Math 227--01: Math Modeling---Syllabus &
Course Info, Fall 1999
MWF 11:00-11:50A.M. in Olin 110
Final 10:30A.M. Thursday, 16 December
Instructor: Dr. Gavin LaRose
Office: Olin 109A
Office Hours: M 1-3PM, WF 1-2PM + whenever I'm around
This is a course in problem solving and the applications of
mathematics to the ``real-world.'' In addition, for this
problem-solving and application of mathematics to be useful it must be
effectively communicated. Our objectives are, therefore, by the end
of the semester:
Finally, Learning does not occur in a vacuum. We therefore also
aspire to be engaged by the material we cover, and to have enjoyed
learning through the course of the semester. The application of
mathematics is, in my opinion, one of the neatest things about the
subject, and I hope this semester that we will all be able to stop at
various points and see this magical beauty.
There is no text for this course.
Keep high aspirations,
- To have an improved ability to take a complex problem or situation
and determine what are the key issues that need resolution (the
``problem'') and what the relevant background information is,
- To be better able to take this problem and information and develop a
mathematical formulation that can be effectively simplified and
- To be more adept at developing mathematical solutions to these
problems that use mathematics appropriate to the type of problem being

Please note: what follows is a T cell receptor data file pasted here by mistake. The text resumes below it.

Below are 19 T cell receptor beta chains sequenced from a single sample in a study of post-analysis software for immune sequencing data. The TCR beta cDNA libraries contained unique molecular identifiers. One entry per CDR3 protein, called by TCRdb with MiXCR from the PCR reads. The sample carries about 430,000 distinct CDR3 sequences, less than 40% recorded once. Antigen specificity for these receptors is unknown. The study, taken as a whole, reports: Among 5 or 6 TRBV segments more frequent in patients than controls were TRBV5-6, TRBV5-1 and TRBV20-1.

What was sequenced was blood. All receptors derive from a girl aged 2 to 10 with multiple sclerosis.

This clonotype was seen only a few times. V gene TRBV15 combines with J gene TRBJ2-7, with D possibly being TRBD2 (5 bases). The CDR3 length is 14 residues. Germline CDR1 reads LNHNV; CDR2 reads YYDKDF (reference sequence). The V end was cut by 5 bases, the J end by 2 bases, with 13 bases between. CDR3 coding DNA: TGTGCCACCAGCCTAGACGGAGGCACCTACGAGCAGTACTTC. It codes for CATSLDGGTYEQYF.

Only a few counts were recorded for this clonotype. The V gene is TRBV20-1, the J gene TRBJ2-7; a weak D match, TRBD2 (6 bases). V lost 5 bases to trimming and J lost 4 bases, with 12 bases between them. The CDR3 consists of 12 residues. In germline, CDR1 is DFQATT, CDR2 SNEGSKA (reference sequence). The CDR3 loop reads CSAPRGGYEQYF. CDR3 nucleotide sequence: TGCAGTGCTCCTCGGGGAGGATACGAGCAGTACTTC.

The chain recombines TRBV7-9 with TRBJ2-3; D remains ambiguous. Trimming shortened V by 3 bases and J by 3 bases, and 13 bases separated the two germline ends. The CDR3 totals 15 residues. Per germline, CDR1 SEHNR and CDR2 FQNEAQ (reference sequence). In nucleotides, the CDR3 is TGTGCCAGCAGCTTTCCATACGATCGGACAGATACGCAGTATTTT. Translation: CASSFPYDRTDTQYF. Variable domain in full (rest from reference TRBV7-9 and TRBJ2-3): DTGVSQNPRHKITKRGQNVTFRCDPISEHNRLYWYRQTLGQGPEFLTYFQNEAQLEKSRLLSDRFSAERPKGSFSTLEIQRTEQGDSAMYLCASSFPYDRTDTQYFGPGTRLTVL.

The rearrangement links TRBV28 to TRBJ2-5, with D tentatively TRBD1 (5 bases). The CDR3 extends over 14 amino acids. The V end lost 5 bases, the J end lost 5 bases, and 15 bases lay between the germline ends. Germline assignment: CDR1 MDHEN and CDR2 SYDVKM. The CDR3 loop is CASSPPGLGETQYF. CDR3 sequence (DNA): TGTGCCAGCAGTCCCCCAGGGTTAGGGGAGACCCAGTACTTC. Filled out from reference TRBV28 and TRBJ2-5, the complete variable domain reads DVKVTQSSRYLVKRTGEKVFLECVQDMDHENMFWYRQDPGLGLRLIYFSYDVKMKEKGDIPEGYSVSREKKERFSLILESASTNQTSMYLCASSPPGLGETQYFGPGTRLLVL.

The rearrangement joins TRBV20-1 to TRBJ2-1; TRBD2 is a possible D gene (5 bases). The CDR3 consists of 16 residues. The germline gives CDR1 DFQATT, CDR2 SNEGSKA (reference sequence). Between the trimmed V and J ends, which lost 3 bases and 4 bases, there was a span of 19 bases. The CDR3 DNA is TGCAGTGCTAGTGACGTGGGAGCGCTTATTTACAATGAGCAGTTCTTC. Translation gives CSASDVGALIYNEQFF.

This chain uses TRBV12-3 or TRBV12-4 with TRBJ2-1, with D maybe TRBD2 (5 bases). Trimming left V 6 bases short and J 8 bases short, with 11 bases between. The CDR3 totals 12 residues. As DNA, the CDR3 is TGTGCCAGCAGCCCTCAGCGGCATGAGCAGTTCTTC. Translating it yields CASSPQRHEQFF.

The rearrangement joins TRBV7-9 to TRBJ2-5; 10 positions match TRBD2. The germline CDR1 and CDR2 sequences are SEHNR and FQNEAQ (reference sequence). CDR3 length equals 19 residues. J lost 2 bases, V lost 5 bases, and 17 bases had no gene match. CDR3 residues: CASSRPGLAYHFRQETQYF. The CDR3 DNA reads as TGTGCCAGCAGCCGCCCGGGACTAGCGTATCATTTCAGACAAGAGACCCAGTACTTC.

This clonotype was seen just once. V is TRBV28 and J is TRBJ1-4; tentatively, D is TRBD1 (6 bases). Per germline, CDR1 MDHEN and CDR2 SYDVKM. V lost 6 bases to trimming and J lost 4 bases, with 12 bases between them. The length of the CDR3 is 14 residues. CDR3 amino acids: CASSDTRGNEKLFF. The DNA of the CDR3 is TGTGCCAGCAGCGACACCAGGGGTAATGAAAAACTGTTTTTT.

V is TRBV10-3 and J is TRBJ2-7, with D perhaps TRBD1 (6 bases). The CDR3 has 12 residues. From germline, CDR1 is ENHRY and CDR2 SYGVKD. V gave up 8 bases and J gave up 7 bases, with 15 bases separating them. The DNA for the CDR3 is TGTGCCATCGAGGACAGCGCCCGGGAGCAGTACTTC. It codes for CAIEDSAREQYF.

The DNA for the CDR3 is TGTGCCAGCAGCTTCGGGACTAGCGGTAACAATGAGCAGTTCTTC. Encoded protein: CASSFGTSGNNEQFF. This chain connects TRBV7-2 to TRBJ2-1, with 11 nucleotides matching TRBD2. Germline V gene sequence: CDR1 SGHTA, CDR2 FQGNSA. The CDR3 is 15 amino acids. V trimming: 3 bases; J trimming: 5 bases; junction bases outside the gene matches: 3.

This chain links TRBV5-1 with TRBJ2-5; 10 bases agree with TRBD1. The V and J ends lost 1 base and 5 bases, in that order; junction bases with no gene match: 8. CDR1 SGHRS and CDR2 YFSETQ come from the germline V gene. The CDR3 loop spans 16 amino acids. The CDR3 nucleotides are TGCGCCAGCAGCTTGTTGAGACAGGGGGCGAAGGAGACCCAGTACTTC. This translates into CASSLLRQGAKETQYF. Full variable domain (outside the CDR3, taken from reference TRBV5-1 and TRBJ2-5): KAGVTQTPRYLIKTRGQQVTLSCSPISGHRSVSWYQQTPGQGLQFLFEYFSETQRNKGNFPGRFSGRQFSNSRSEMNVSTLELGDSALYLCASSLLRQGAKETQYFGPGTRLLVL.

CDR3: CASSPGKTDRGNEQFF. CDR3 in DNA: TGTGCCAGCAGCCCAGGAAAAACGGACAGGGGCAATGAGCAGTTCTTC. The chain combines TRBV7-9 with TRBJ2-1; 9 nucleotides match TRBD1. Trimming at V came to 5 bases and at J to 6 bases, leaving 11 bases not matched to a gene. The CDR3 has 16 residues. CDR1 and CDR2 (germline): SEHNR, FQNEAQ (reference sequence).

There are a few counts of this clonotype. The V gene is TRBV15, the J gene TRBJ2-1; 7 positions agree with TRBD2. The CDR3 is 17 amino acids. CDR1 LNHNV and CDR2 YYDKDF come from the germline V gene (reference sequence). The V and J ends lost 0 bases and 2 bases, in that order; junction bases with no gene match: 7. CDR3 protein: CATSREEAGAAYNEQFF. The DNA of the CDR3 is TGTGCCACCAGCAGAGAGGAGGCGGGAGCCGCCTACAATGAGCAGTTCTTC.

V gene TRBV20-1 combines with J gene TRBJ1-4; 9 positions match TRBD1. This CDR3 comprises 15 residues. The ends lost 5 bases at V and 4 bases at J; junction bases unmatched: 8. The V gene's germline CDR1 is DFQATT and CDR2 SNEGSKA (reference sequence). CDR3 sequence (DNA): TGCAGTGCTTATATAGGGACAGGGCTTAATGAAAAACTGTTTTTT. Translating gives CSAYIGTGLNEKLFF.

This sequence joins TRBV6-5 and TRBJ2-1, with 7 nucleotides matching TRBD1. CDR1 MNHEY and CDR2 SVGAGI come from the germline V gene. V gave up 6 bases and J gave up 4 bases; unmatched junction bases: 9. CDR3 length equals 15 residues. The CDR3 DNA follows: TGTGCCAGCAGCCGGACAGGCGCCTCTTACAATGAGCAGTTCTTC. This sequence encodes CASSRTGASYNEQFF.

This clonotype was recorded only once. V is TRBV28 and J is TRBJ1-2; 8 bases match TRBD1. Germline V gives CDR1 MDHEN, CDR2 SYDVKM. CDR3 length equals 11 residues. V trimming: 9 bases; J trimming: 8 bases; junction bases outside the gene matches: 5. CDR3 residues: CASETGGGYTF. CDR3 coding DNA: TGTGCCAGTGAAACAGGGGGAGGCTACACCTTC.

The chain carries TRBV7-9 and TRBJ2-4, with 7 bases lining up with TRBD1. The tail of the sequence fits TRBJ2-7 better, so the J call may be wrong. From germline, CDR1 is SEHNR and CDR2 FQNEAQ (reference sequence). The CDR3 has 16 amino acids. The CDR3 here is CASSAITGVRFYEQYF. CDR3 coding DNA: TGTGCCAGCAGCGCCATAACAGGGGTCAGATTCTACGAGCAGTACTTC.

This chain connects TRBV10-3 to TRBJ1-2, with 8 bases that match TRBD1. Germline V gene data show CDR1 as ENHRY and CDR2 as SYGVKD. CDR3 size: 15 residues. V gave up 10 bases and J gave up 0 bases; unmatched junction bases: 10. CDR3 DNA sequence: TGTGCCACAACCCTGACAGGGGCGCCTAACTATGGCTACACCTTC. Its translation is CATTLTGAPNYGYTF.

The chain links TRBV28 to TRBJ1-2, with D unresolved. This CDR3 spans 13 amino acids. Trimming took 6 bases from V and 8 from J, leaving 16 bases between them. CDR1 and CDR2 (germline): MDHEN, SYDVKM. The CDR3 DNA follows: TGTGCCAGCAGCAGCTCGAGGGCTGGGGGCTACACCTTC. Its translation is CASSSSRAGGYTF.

- To be able to successfully relate the solutions obtained through this
mathematics back to the ``real-world'' problem being considered and
see what the solution tells about this world,
- To be better at writing out concisely and lucidly the mathematical
solutions we obtain for the problems we consider, and
- To be better at orally communicating these solutions, using
appropriate technology for presentations of the material.
and small needs
It is my objective to create an environment both in and out of the
classroom in which you are able to and do learn as much as possible.
As part of this I may collect copies of work that you submit, without
attribution, for the purposes of assessing the success of the course
at meeting its objectives (unless you advise me that you object to
this). This is an unusual course, with little in the way of
traditional assessment and assignments. Because of this, what you are
able to take away from the course depends to a vast extent on the
amount of work that you are willing to devote to it.
Plan on working for this course. Education is not a commodity
that you purchase, but an opportunity to which you gain access, and
which you can take advantage of (by working) or squander.
- Makeups: I do not give makeups except in cases of emergencies
or if we have agreed to it (e.g., because of sports
involvement) at least a week in advance.
- Attendance and Class Work: Please expect to come to class and
do the work assigned for it. Learning is not accomplished through
luck, but rather from work, and your success in the class should
reflect the latter rather than the former.
- Late Work: I reserve the right to give arbitrarily small
amounts of credit for any work submitted late.
- Letter Grades: I do not assign letter grades until the end of
the semester. At that time anyone with a score of 90 or higher is
guaranteed an ``A,'' etc. I may adjust these boundaries
downwards, but not upwards, at the end of the semester if I see fit.
| 50% || Written Reports (about 5)
| 25% || Oral Presentations
| 15% || Problem Solving Exercises